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Effects of variable retention harvesting on productivity and growth in wet eucalypt forests

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Scott, RE (2013) Effects of variable retention harvesting on productivity and growth in wet eucalypt forests. PhD thesis, University of Tasmania.

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Abstract

Society’s changing expectations for native forest management and an improved
understanding of wet-forest ecology have led to the adoption of variable retention silviculture
in Tasmania’s old-growth wet eucalypt forests. Variable retention aims to maintain
biodiversity and ecosystem function in managed forests by retaining patches of forest or
individual trees. Retained areas are intended to provide continuity of structure and function,
enhance landscape connectivity, and influence the regenerating forest. However, these
ecological goals must be balanced against silvicultural considerations such as achieving
successful regeneration and avoiding damage to retained trees.
This study is the first to assess regeneration success and related silvicultural outcomes after
operational variable retention harvesting in wet eucalypt forests, and to compare these to
outcomes after conventional clearfell, burn and sow harvesting. A total of 38 aggregated
retention (ARN) coupes and 31 paired clearfell, burn and sow (CBS) coupes harvested from
2003 – 2009 and regenerated from 2007 – 2010 were monitored for up to three years to
address questions concerning forest influence and retention levels, the persistence of
aggregates, the effects of site preparation including new ‘slow burning’ methods, and early
regeneration results.
Early silvicultural outcomes after operational ARN harvesting in old-growth wet eucalypt
forests were generally satisfactory, and compared favourably with outcomes after
conventional CBS harvesting. There were no differences in eucalypt seedling stocking,
density or height between ARN and CBS coupes at one year of age. At three years of age,
seedling density and height did not vary with silvicultural system, and stocking was only 5%
lower in ARN coupes when two outliers were removed. This early regeneration success in the ARN coupes is attributed to the high proportion of burnt seedbed achieved in the regeneration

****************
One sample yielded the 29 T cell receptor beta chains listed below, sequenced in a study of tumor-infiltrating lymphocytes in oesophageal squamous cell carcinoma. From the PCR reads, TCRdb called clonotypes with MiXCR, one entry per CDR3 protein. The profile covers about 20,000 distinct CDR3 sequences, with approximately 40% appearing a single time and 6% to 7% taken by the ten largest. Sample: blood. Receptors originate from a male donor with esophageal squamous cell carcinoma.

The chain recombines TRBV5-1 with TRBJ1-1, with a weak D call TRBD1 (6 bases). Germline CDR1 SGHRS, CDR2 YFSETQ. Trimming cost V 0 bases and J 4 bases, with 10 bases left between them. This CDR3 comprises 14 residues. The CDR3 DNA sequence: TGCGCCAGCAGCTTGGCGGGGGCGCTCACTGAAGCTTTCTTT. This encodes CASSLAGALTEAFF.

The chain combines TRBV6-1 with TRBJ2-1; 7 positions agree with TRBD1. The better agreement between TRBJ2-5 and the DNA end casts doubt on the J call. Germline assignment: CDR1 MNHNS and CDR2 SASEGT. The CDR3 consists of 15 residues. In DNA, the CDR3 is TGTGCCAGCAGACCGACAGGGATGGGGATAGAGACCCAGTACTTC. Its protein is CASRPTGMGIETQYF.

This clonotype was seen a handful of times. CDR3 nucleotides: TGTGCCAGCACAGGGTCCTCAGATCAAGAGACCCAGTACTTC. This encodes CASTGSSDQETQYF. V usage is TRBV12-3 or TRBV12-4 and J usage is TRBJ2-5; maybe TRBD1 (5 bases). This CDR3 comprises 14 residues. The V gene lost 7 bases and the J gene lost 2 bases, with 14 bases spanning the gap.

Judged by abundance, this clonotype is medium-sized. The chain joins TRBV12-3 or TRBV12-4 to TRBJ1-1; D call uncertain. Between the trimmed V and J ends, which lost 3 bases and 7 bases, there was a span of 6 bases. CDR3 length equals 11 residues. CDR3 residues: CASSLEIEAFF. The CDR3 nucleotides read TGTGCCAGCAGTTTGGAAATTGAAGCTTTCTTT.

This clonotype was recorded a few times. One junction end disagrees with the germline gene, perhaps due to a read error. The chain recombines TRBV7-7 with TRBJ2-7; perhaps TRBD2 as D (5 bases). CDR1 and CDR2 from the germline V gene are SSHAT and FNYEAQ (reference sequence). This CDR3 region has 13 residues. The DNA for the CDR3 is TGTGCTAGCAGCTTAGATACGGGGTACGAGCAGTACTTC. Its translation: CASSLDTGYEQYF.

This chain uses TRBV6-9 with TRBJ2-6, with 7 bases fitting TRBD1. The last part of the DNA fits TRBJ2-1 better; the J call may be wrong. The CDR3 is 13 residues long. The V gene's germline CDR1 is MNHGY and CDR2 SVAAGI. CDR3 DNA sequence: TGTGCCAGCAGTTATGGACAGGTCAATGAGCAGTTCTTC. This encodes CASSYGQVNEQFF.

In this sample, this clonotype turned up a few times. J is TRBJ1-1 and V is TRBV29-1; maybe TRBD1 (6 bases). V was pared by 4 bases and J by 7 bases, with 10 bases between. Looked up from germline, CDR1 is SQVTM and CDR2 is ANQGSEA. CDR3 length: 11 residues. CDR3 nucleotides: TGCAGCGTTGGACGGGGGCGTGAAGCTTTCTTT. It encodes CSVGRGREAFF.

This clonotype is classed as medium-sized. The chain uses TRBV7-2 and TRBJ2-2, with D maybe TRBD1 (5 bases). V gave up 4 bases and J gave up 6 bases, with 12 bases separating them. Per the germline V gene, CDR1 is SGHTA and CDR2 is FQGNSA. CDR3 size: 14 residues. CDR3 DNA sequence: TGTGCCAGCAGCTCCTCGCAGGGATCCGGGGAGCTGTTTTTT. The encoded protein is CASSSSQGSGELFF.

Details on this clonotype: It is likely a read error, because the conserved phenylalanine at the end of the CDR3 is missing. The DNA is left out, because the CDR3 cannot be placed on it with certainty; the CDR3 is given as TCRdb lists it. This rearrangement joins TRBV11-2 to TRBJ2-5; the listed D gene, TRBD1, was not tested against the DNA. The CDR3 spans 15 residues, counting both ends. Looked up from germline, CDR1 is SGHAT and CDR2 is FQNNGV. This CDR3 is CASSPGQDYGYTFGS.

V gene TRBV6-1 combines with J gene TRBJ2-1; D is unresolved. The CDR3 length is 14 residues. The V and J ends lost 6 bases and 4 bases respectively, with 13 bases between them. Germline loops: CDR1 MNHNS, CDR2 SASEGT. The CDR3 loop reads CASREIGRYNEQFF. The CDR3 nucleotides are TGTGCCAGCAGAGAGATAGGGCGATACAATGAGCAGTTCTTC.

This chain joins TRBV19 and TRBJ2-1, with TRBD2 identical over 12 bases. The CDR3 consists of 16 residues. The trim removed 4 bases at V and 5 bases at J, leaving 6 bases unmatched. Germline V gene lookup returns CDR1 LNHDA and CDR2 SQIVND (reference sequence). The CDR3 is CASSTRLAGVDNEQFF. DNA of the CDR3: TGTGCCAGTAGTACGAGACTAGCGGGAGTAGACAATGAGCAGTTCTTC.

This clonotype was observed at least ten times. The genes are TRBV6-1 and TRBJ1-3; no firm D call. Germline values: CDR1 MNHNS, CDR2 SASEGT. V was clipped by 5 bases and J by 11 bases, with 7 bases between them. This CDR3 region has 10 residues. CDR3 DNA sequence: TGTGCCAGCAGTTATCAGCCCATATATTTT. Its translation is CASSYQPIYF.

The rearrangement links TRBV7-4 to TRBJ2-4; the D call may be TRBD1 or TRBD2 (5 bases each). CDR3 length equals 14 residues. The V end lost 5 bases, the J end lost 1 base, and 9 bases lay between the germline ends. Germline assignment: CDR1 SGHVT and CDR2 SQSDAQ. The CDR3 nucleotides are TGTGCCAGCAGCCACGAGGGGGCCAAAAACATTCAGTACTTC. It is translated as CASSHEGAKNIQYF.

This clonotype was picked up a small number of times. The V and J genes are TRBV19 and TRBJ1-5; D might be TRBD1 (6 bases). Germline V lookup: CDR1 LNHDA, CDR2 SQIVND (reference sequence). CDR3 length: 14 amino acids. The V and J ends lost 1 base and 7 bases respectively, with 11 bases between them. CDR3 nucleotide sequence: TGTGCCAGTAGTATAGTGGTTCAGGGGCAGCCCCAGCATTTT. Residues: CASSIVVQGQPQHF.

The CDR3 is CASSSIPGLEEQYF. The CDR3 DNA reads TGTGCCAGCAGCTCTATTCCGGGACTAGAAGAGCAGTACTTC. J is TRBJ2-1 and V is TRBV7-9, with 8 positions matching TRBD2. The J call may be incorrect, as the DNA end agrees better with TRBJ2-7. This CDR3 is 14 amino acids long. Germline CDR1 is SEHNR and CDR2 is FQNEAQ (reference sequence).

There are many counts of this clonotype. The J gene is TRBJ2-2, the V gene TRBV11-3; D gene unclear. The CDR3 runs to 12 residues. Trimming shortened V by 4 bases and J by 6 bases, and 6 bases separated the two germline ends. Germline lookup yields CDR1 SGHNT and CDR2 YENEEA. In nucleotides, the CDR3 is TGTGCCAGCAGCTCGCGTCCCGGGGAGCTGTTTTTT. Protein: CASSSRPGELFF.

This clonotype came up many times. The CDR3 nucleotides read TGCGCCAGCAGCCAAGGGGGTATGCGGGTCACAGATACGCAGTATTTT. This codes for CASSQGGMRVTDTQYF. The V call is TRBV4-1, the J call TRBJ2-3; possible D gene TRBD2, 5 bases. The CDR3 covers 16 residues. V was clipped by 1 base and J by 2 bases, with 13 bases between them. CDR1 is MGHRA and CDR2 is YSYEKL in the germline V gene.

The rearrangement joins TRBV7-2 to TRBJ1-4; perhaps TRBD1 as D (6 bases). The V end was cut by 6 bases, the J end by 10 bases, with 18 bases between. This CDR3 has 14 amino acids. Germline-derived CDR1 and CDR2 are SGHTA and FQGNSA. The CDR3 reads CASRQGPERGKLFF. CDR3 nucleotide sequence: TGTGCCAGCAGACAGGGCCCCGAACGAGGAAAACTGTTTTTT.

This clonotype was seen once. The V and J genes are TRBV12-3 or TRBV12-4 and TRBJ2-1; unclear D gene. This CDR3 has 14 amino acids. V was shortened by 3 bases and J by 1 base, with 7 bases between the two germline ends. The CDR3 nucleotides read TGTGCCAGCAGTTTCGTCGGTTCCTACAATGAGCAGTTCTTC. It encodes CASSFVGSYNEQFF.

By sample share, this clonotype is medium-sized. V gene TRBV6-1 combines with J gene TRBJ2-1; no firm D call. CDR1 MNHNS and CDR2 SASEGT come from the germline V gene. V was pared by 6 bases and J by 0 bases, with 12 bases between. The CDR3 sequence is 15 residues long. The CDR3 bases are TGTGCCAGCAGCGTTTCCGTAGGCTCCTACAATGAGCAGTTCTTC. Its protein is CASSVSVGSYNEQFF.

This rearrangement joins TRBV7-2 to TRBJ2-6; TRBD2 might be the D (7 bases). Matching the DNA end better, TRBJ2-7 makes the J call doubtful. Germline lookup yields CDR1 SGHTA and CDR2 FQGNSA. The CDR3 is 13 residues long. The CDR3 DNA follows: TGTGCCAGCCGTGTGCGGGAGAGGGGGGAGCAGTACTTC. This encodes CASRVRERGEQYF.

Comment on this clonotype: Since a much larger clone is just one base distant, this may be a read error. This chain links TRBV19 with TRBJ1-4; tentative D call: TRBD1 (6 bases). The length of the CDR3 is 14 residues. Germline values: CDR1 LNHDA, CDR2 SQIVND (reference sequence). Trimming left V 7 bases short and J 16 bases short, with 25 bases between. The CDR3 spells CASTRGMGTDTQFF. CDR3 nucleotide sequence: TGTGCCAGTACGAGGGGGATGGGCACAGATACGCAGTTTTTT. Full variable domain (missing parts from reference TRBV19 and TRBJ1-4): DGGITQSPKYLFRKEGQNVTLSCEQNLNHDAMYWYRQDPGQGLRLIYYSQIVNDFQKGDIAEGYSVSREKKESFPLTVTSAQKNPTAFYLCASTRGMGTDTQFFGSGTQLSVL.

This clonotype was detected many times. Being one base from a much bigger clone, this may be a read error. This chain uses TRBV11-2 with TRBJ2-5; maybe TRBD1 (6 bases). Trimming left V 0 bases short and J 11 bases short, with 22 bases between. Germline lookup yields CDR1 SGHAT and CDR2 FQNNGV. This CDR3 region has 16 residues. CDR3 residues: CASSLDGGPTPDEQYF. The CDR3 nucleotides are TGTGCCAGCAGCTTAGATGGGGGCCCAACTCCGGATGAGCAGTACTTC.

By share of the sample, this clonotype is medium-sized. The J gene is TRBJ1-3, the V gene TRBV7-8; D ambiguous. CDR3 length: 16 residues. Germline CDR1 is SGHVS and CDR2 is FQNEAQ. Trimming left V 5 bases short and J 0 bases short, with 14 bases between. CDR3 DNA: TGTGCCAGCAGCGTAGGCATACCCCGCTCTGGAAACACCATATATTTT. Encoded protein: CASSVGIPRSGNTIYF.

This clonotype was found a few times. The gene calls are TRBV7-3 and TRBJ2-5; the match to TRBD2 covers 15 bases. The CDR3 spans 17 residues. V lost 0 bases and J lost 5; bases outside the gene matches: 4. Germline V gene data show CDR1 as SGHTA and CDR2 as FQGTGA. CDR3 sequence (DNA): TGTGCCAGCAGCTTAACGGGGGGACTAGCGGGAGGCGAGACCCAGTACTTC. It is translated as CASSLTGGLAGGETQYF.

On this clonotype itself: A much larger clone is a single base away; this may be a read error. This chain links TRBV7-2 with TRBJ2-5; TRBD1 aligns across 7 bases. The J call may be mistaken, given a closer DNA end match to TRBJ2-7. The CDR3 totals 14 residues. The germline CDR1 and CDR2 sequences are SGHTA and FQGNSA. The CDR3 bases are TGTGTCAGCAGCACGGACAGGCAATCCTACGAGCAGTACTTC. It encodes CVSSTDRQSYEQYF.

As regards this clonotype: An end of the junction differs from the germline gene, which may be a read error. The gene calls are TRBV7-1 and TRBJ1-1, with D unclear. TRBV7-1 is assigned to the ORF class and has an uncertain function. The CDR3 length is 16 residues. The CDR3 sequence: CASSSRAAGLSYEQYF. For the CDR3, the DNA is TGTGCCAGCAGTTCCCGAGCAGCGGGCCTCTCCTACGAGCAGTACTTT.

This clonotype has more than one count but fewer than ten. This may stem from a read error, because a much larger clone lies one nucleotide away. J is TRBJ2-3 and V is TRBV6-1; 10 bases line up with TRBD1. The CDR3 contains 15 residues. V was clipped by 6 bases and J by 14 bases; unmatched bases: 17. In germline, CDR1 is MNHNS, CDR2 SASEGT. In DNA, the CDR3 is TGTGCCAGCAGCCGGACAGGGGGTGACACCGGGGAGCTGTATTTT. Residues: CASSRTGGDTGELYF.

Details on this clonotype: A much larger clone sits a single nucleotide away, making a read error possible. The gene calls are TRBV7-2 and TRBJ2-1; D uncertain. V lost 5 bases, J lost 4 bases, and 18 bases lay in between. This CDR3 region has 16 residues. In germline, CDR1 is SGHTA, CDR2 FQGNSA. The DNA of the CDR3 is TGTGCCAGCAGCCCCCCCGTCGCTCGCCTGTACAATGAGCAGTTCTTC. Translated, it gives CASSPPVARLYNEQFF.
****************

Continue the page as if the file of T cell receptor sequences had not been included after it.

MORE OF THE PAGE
burns on these coupes, the adoption of aerial sowing as a standard operating procedure, and
the absence of any increase in browsing pressure or edge-related growth suppression.
Seedling height and density were strongly related to the state of the seedbed, and increased
with increasing burn intensity, confirming that the creation of burnt seedbed is essential for
good early regeneration in wet eucalypt forests. The higher perimeter-to-area ratio of ARN
coupes resulted in a higher proportion of the harvested area being affected by firebreaks,
although this decreased in more recently harvested openings due to changes in coupe design.
Soil disturbance and compaction associated with firebreaks were found to affect soil physical
and chemical properties and to reduce eucalypt seedling height growth by 40-60%. To reduce
soil disturbance and potential impacts on regeneration, it is recommended that firebreaks be
established only where absolutely necessary, and firebreak widths be minimised wherever
possible.
Windthrow and harvesting damage were not significantly increased by ARN harvesting, but
2.5 times as much unharvested forest was affected by the regeneration burn in ARN coupes
compared to CBS coupes, due largely to burning in the retained aggregates. It is
recommended that island aggregates be at least 1 ha in size to avoid excessive burn damage
and reduce windthrow risk. The longer-term effects of ARN harvesting on eucalypt
productivity remain unknown, and more detailed examination of edge effects is required, but
these early results indicate that initial silvicultural goals for regeneration can be met after
variable retention harvesting in wet eucalypt forests.

Item Type: Thesis (PhD)
Keywords: Eucalyptus, Australia, silvicultural systems, regeneration, firebreak, seedbed
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Date Deposited: 01 Oct 2013 23:58
Last Modified: 15 Sep 2017 01:06
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